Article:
My iOS Guitar Journey

This was Friday afternoon and Friday night, I had band practice. I created a few slightly tonally different presets trying to anticipate how this would fare once bass and drums were in the mix, plugged into my Blackstar and got ready for practice. I hot glued my iRig 2 to the iPad case (scared as hell of the notoriously unreliable 1/8″ jack of course), and clamped it all in a mic stand mounted iPad holder. Things went surprisingly well, and the tuner was really handy. You know my rants about tuning, so tune early and tune often! Overall a very pleasant experience with no real technical issues. Even used the wah! Switching between the dual paths, though mugh longer of a delay than I would be comfortable with, was workable.

For the next few days, I started making bread and butter presets, and having a much better attitude about the iOS experience in general. Where I had almost given up several times and cursed my investment in this stuff, I was now feeling about as confident as if I had one of those cheap, plasticky multi-FX pedalboard things, and in some ways, a bit more upbeat than that, due to the potential flexibility….I still say “potential” as some of these plasticky pedal things are still far more immediately functional in some areas.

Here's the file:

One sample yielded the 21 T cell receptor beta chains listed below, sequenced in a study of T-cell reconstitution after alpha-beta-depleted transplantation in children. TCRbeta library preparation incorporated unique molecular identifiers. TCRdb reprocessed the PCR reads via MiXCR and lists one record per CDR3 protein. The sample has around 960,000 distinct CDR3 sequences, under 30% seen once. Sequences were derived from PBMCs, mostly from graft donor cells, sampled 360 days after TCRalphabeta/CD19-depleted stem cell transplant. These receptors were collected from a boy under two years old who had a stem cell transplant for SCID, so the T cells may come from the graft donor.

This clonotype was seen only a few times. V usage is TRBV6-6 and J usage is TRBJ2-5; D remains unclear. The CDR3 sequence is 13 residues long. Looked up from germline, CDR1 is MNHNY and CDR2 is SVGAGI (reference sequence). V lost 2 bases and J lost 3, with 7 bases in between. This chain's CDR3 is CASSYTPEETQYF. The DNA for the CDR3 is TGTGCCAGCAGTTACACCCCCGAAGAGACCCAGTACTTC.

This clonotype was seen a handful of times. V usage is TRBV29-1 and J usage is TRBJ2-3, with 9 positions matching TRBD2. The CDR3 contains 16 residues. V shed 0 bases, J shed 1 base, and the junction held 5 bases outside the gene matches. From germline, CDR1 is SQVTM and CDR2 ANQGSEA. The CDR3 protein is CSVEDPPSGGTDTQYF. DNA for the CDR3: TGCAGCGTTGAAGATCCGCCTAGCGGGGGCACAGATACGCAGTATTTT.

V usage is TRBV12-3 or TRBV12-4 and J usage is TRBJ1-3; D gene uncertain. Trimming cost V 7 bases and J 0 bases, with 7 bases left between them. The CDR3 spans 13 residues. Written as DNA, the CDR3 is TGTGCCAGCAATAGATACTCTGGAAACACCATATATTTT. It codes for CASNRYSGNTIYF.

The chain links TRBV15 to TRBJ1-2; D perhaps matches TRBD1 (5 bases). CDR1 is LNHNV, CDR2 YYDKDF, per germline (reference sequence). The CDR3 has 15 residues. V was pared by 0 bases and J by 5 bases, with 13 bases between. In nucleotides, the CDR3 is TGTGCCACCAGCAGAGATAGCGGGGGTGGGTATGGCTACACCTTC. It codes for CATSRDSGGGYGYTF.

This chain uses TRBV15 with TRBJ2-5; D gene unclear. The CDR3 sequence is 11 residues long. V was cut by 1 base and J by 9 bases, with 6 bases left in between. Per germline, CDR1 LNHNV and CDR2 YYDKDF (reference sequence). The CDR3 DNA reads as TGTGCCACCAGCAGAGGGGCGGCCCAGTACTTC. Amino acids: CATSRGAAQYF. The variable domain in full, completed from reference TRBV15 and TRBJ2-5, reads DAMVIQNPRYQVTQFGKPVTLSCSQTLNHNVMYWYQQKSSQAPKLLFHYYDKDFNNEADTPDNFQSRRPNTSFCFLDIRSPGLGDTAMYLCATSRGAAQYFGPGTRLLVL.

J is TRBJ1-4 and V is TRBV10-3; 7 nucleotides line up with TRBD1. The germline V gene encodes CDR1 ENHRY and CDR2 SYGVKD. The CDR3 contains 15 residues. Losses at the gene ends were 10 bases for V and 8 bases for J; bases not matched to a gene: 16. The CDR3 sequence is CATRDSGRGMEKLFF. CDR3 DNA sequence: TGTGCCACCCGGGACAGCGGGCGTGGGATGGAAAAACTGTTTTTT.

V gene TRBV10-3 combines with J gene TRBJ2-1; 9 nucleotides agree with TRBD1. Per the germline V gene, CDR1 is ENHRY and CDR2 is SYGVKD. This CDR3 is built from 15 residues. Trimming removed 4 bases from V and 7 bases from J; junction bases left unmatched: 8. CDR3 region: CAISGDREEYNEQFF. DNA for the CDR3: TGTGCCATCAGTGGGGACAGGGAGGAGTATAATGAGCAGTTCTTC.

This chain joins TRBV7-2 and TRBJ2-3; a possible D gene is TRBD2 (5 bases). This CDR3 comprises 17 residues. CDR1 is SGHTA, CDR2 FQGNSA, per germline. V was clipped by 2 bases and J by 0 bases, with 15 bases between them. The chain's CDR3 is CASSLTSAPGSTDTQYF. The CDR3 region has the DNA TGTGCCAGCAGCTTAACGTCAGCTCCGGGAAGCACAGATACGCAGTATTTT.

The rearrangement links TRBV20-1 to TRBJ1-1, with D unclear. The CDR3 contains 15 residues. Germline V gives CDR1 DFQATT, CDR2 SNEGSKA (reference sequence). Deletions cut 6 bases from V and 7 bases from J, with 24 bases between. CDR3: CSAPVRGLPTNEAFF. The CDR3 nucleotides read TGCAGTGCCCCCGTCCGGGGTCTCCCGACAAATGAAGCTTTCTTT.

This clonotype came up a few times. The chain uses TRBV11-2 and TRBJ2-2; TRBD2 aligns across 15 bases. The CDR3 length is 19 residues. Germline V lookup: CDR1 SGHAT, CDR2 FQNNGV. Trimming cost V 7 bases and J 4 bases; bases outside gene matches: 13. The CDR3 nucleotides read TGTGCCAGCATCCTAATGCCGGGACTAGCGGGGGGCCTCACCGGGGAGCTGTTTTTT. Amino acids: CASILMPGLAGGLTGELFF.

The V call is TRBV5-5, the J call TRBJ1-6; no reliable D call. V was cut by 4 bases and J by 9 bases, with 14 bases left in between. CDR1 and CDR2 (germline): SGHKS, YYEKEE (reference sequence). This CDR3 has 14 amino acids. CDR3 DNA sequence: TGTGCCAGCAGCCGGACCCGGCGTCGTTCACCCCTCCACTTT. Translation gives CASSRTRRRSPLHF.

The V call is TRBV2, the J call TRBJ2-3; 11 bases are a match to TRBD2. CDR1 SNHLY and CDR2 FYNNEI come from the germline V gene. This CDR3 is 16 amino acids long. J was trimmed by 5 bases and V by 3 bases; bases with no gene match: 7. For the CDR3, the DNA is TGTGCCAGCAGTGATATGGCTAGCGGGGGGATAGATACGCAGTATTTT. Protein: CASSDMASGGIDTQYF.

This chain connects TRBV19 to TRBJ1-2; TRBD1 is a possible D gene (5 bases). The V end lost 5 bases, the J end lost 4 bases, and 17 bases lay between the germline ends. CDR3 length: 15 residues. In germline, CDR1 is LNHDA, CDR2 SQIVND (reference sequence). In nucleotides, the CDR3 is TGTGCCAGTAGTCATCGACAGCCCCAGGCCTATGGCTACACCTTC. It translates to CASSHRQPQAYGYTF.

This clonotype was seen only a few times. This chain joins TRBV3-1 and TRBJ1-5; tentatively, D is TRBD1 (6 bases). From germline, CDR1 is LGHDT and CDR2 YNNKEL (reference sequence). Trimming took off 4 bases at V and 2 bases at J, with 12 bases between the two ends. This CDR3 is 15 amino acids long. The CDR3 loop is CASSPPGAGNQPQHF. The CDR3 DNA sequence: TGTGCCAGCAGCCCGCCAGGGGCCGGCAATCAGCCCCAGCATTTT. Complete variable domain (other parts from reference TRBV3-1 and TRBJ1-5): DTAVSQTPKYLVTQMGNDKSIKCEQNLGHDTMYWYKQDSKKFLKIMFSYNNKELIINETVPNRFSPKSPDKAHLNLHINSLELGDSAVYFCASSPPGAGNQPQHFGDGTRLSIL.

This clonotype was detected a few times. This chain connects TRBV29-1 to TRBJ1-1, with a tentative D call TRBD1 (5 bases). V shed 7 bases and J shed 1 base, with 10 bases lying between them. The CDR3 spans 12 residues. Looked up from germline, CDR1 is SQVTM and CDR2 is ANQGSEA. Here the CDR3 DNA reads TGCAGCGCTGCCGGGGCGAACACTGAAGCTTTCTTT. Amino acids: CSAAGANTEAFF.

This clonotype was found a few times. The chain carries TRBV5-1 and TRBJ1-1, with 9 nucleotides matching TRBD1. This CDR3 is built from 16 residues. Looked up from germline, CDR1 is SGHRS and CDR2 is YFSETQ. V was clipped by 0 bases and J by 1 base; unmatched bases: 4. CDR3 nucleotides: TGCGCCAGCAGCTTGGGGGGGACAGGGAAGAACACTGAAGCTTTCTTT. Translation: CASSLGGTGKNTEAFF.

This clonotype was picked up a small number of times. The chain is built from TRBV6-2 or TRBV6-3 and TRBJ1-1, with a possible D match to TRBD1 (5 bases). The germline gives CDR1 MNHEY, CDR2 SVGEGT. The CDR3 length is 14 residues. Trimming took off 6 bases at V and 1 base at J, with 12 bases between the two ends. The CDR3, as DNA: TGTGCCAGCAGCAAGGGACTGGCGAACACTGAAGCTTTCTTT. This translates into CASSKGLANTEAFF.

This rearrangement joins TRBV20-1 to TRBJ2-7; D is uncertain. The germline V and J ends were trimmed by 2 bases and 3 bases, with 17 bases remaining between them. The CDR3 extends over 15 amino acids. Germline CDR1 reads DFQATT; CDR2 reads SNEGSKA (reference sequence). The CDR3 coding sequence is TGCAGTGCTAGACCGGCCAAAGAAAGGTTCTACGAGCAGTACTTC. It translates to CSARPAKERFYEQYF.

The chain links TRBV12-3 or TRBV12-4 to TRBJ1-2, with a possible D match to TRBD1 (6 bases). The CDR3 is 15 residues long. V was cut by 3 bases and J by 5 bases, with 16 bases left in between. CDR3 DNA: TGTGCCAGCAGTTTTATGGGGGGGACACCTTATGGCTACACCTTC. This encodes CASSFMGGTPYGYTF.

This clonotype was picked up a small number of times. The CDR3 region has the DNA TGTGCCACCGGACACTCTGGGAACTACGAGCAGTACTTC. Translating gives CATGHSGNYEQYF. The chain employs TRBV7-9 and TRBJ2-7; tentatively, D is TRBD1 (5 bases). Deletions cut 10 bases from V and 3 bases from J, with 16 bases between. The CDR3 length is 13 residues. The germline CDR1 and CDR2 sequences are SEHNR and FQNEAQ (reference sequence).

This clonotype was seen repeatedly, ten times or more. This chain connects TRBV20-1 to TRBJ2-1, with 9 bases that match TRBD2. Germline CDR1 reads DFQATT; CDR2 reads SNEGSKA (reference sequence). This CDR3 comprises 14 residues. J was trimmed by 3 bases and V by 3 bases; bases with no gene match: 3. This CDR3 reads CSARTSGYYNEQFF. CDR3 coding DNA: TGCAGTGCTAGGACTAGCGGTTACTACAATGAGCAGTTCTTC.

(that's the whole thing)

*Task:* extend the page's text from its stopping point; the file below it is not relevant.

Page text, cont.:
And there we go: immediacy. Here’s where that slimey, unethical, iCulture feeling comes up again. In these apps in general, there are, and to some extent, forgivable by the nature of not having a mouse and keyboard and the smaller screen size, often menus deep before you get to time critical settings and functions. This can make it a bit scary live and difficult while editing presets. But the real killer is when these things are obfuscated behind or below pay to win storefronts. I know the maxim of never attributing malice where incompetence would suffice, but this really really does feel like putting parasitic App Store interests before the customer’s (especially when you’ve already bought the damn thing) needs. iCulture itself makes things unnecessarily difficult, unreliable, and again, slimy.

As I guessed my way through learning these apps, along with receiving help from many friends and forumites, the problems inherent in the headphone jack style interface became more and more of an issue to me. Setting the input gain on the iRig 2 was somewhat problematic, as the gain control doesn’t lock in any way and gets moved. I used a nice low tech solution of duct tape to keep it in place. However, it was not really the optimal gain, as there was still a lot of noise, but any higher and the dreaded feedback was likely to occur. The output gain was also just too low for me to be comfortable.

The 1/8″ style interfaces were a great first step, and I wouldn’t knock those early pioneers who made these things, but there were definitely better options available now, so I got one.

Enter the iRig HD2. A lightning interface which seemingly had analog to digital and digital to analog converters onboard. I’m not positive, but seems to me to be that way.

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